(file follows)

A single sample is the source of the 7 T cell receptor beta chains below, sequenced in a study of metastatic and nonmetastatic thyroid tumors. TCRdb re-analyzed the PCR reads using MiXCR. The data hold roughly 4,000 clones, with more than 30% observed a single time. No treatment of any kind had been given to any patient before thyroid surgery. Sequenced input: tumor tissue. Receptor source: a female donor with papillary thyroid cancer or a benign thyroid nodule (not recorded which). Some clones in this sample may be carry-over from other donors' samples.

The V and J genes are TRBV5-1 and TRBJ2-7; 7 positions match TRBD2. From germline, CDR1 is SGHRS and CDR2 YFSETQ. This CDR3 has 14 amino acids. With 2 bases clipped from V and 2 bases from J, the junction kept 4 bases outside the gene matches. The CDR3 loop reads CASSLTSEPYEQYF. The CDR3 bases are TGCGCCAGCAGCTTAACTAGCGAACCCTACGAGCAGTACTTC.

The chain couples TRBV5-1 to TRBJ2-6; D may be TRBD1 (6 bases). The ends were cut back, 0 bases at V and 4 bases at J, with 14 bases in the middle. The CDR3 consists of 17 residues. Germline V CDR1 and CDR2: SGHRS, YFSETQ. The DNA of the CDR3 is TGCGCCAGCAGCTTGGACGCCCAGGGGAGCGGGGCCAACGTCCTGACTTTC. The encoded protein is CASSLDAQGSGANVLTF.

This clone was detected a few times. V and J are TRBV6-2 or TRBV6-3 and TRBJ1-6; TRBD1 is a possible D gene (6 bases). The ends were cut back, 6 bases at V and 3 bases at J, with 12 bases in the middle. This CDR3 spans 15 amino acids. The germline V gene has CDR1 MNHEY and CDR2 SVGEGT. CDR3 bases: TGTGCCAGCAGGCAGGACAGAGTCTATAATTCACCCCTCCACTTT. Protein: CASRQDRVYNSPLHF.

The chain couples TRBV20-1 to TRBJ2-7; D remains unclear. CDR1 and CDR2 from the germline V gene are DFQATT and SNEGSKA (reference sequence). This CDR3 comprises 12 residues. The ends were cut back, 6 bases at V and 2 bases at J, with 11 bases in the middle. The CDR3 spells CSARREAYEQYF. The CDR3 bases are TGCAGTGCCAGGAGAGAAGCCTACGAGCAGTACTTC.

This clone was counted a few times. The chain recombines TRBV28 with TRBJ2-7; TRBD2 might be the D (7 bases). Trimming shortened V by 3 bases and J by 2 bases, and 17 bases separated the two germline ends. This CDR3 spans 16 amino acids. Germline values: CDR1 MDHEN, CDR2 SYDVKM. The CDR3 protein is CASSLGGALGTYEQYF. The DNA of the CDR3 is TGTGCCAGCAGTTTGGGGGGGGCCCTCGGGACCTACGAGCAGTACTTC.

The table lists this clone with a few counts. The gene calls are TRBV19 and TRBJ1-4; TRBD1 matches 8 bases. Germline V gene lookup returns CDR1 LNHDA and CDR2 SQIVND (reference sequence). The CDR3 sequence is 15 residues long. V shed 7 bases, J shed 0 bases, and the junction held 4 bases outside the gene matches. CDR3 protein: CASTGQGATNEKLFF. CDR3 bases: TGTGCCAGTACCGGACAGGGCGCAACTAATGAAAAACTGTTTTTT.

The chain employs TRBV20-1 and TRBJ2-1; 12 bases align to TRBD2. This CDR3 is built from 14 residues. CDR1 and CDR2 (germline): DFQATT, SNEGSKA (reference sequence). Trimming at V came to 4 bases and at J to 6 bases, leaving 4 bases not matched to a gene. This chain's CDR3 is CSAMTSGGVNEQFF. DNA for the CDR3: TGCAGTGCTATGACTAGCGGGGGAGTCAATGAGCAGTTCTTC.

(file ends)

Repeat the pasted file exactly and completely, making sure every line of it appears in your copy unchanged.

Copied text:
A single sample is the source of the 7 T cell receptor beta chains below, sequenced in a study of metastatic and nonmetastatic thyroid tumors. TCRdb re-analyzed the PCR reads using MiXCR. The data hold roughly 4,000 clones, with more than 30% observed a single time. No treatment of any kind had been given to any patient before thyroid surgery. Sequenced input: tumor tissue. Receptor source: a female donor with papillary thyroid cancer or a benign thyroid nodule (not recorded which). Some clones in this sample may be carry-over from other donors' samples.

The V and J genes are TRBV5-1 and TRBJ2-7; 7 positions match TRBD2. From germline, CDR1 is SGHRS and CDR2 YFSETQ. This CDR3 has 14 amino acids. With 2 bases clipped from V and 2 bases from J, the junction kept 4 bases outside the gene matches. The CDR3 loop reads CASSLTSEPYEQYF. The CDR3 bases are TGCGCCAGCAGCTTAACTAGCGAACCCTACGAGCAGTACTTC.

The chain couples TRBV5-1 to TRBJ2-6; D may be TRBD1 (6 bases). The ends were cut back, 0 bases at V and 4 bases at J, with 14 bases in the middle. The CDR3 consists of 17 residues. Germline V CDR1 and CDR2: SGHRS, YFSETQ. The DNA of the CDR3 is TGCGCCAGCAGCTTGGACGCCCAGGGGAGCGGGGCCAACGTCCTGACTTTC. The encoded protein is CASSLDAQGSGANVLTF.

This clone was detected a few times. V and J are TRBV6-2 or TRBV6-3 and TRBJ1-6; TRBD1 is a possible D gene (6 bases). The ends were cut back, 6 bases at V and 3 bases at J, with 12 bases in the middle. This CDR3 spans 15 amino acids. The germline V gene has CDR1 MNHEY and CDR2 SVGEGT. CDR3 bases: TGTGCCAGCAGGCAGGACAGAGTCTATAATTCACCCCTCCACTTT. Protein: CASRQDRVYNSPLHF.

The chain couples TRBV20-1 to TRBJ2-7; D remains unclear. CDR1 and CDR2 from the germline V gene are DFQATT and SNEGSKA (reference sequence). This CDR3 comprises 12 residues. The ends were cut back, 6 bases at V and 2 bases at J, with 11 bases in the middle. The CDR3 spells CSARREAYEQYF. The CDR3 bases are TGCAGTGCCAGGAGAGAAGCCTACGAGCAGTACTTC.

This clone was counted a few times. The chain recombines TRBV28 with TRBJ2-7; TRBD2 might be the D (7 bases). Trimming shortened V by 3 bases and J by 2 bases, and 17 bases separated the two germline ends. This CDR3 spans 16 amino acids. Germline values: CDR1 MDHEN, CDR2 SYDVKM. The CDR3 protein is CASSLGGALGTYEQYF. The DNA of the CDR3 is TGTGCCAGCAGTTTGGGGGGGGCCCTCGGGACCTACGAGCAGTACTTC.

The table lists this clone with a few counts. The gene calls are TRBV19 and TRBJ1-4; TRBD1 matches 8 bases. Germline V gene lookup returns CDR1 LNHDA and CDR2 SQIVND (reference sequence). The CDR3 sequence is 15 residues long. V shed 7 bases, J shed 0 bases, and the junction held 4 bases outside the gene matches. CDR3 protein: CASTGQGATNEKLFF. CDR3 bases: TGTGCCAGTACCGGACAGGGCGCAACTAATGAAAAACTGTTTTTT.

The chain employs TRBV20-1 and TRBJ2-1; 12 bases align to TRBD2. This CDR3 is built from 14 residues. CDR1 and CDR2 (germline): DFQATT, SNEGSKA (reference sequence). Trimming at V came to 4 bases and at J to 6 bases, leaving 4 bases not matched to a gene. This chain's CDR3 is CSAMTSGGVNEQFF. DNA for the CDR3: TGCAGTGCTATGACTAGCGGGGGAGTCAATGAGCAGTTCTTC.